Everyone has been going a little crazy for Harry Potter this week, slightly more than usual thanks to the big 20-year-aniversary; so when Quora users asked what characters from the wizarding world were called in other languages writer and publisher Andy Kerr shared some magical wisdom.
There are a lot of translators out there who probably wish that He-Who-Must-Not-Be-Named had remained, well—unnamed. Voldemort’s name presented some interesting challenges to translators, due to Rowling making “Tom Marvolo Riddle” an anagram of “I am Lord Voldemort” in Harry Potter and the Chamber of Secrets:
‘Voldemort,’ said Riddle softly, ‘is my past, present and future, Harry Potter...’
He pulled Harry’s wand from his pocket and began to trace it through the air, writing three shimmering words: TOM MARVOLO RIDDLE
Then he waved the wand once, and the letters of his name re-arranged themselves: I AM LORD VOLDEMORT
The first time I read that passage, I wondered aloud: “How are they going to translate that?
Different languages handled it somewhat differently; French got a lot of leeway, on account of being the first translation of the work, before any central control had been established over how names should be translated:
French: Tom Elvis Jedusor (“Je suis Voldemort”)
Aside from “Voldemort” already being French for “flight from death” (which is wholly appropriate) the French translators went above and beyond:
There is an additional level of wordplay in the French. Because “sort” is used to mean spell, along with the more standard word sortilège, the name Jedusor can be seen as an abbreviation for “jet du sort” meaning a blow with a spell, or “jeu du sort” meaning a game with spells. The French translator deserves particular credit for this level of ingenuity. (Source: Lord Voldemort in Harry Potter)
This has another implication, as well. Since You-Know-Who shed the name of his “filthy Muggle father,” that means that Voldemort’s father was . . . Elvis. If you just pictured magic wands and platform shoes, you’re in good company.
Most translators looked at the arrangement of the names, and saw “Marvolo” as the made-up name that could be flexible between languages:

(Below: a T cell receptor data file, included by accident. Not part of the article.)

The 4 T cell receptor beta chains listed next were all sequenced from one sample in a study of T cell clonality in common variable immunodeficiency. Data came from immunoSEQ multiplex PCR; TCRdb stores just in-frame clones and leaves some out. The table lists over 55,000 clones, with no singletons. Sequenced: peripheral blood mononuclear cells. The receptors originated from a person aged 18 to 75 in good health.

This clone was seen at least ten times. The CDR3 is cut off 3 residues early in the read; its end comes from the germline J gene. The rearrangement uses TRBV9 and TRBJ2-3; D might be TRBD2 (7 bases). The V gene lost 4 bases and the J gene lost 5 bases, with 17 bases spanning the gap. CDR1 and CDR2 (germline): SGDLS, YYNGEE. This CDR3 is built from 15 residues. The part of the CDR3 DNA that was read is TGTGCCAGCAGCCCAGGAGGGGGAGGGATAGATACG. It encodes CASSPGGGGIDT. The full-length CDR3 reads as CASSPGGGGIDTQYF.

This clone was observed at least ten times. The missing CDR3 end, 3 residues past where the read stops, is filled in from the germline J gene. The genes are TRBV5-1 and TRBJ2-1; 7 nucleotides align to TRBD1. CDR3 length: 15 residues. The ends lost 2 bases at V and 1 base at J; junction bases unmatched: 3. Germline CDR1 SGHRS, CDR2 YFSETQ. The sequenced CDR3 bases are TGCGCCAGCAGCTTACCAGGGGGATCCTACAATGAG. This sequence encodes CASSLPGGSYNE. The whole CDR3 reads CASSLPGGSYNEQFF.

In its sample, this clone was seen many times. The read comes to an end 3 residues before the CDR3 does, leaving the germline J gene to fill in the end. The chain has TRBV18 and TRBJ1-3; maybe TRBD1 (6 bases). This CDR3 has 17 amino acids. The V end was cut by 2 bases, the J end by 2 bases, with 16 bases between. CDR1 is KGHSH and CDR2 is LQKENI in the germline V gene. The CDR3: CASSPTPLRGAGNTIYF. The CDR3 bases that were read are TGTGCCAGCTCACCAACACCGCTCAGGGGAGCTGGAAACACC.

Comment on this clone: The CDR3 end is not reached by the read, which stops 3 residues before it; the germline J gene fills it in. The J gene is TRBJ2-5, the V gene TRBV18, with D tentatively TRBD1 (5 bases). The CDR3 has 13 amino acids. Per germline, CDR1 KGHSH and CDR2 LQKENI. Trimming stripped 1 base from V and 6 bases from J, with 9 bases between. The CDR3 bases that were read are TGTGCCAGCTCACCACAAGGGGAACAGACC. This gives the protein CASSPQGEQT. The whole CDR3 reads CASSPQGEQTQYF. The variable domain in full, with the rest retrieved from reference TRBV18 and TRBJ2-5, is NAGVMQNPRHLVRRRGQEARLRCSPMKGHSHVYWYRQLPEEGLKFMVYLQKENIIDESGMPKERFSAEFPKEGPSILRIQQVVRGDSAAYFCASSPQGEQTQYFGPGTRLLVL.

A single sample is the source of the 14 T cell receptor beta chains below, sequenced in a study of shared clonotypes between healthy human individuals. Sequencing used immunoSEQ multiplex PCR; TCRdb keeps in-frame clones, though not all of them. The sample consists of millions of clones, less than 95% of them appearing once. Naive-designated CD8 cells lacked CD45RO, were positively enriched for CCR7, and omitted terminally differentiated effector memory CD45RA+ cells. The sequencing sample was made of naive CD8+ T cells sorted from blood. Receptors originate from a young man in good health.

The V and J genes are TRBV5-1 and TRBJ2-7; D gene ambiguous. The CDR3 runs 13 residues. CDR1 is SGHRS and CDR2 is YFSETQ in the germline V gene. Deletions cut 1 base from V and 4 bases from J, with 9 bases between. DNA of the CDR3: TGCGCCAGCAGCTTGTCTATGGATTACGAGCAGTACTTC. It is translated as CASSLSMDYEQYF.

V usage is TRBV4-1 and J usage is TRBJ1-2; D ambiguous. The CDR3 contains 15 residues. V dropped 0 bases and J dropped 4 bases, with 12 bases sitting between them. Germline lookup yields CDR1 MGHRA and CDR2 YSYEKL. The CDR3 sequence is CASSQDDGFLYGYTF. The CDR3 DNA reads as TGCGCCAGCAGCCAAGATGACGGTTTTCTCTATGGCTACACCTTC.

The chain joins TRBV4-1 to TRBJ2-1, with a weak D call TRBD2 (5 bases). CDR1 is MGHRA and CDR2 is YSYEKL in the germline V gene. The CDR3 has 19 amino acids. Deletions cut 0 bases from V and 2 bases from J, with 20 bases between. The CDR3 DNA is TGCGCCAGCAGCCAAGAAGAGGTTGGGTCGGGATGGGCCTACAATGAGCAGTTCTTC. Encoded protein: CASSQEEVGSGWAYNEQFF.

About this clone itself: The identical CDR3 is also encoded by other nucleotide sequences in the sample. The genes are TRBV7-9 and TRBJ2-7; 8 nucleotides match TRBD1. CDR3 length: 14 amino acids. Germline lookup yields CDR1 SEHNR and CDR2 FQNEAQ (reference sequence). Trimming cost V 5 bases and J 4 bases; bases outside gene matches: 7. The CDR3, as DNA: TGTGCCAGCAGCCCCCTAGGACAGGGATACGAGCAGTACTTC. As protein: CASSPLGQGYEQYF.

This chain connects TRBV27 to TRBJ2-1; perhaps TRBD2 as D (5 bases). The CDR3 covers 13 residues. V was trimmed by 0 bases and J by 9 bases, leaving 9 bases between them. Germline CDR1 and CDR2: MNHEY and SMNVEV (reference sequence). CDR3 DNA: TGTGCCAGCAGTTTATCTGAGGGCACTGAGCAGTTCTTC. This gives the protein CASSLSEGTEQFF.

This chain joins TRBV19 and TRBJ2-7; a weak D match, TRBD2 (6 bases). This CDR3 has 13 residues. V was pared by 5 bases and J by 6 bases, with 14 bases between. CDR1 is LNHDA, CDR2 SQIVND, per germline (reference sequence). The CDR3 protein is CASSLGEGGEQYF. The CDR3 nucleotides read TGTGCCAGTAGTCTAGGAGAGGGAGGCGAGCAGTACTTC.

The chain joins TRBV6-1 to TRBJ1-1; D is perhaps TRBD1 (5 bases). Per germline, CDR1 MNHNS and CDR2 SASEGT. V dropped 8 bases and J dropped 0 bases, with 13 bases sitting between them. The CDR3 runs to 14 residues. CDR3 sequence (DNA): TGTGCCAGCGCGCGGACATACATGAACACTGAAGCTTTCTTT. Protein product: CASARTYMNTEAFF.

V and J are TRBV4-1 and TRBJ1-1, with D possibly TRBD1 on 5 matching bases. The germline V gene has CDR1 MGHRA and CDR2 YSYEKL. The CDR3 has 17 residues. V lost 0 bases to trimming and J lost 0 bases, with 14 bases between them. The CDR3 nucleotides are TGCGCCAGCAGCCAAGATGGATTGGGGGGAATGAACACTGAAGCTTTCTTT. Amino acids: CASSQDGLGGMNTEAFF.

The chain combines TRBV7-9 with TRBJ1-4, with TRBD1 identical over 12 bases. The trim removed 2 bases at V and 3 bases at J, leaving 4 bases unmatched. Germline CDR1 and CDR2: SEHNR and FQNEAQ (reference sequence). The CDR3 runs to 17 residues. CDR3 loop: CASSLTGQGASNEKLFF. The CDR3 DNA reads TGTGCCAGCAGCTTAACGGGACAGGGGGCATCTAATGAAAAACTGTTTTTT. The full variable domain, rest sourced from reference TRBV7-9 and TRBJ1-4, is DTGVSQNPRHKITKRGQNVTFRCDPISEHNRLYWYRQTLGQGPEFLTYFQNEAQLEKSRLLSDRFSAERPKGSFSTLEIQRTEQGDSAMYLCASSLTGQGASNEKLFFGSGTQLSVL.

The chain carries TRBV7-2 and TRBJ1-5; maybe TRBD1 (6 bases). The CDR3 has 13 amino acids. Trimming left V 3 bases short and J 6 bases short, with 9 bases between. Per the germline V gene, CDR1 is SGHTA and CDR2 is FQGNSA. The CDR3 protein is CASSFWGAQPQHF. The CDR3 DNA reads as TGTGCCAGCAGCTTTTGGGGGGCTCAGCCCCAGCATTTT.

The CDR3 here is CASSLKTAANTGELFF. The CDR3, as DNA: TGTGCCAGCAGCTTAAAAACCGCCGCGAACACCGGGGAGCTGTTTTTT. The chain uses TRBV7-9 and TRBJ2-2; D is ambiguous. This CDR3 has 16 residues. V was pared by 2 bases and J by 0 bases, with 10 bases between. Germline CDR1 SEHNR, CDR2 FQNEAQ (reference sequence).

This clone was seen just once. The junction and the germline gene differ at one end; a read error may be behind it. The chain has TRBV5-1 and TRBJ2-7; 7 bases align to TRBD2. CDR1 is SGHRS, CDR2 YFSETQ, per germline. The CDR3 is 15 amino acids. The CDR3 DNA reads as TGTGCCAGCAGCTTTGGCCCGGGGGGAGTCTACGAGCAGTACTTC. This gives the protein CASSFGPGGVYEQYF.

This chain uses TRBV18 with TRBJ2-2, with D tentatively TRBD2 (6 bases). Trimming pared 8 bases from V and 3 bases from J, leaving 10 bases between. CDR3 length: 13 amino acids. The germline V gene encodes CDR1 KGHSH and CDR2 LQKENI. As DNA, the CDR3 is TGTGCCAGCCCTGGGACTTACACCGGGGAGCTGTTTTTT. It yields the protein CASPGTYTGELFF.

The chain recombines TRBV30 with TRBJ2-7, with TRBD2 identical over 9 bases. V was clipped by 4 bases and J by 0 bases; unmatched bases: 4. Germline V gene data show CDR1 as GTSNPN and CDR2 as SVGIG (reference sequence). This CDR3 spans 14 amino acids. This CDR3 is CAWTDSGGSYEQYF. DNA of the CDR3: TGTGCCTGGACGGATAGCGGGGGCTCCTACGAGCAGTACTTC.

Turkish: Tom Marvoldo Riddle (“Adım Lord Voldemort”)
German: Tom Vorlost Riddle (“Ist Lord Voldemort”)
Spanish: Tom Sorvolo Ryddle (“Soy Lord Voldemort”)
The Greek translation is interesting in part because it’s one of the few translations that tried to keep “Marvolo” while simultaneously not bothering to keep “Tom” . . . or to make it a proper anagram, for that matter. (There’s an extra omega that the translators hope you won’t notice.)
Not to be outdone, the Slovenian version takes He-Who-Must-Not-Be-Named and renames him completely:
Slovenian: Mark Neelstin (“Mrlakenštain”)
Some translators decided it was a lost cause from the start.
In Arabic, Tom just writes ‘I am Lord Voldemort’ (أنا لورد فولدمورت) in the air. There’s no mention of Tom Marvolo Riddle.
In Hindi, the name appears as Tom Marvolo Riddle and is rearranged as “I am Lord Voldemort.” The book then switches back to Hindi and carries on. Prince Patel, a student in Jabalpur, India, explains:
There are very few sentences written in English in Hindi Version of Harry Potter and this is one of them. May be because India is [the] second largest English speaking nation and thus didn’t care much about Mai Voldemort Hun (I am Voldy).
Of course, many Asian languages don’t really have the concept of anagrams at all, since there aren’t any letters to rearrange. Here, they included similar sounds, and in some cases, a footnote with the original English so that people can see the clever rearrangement of the letters: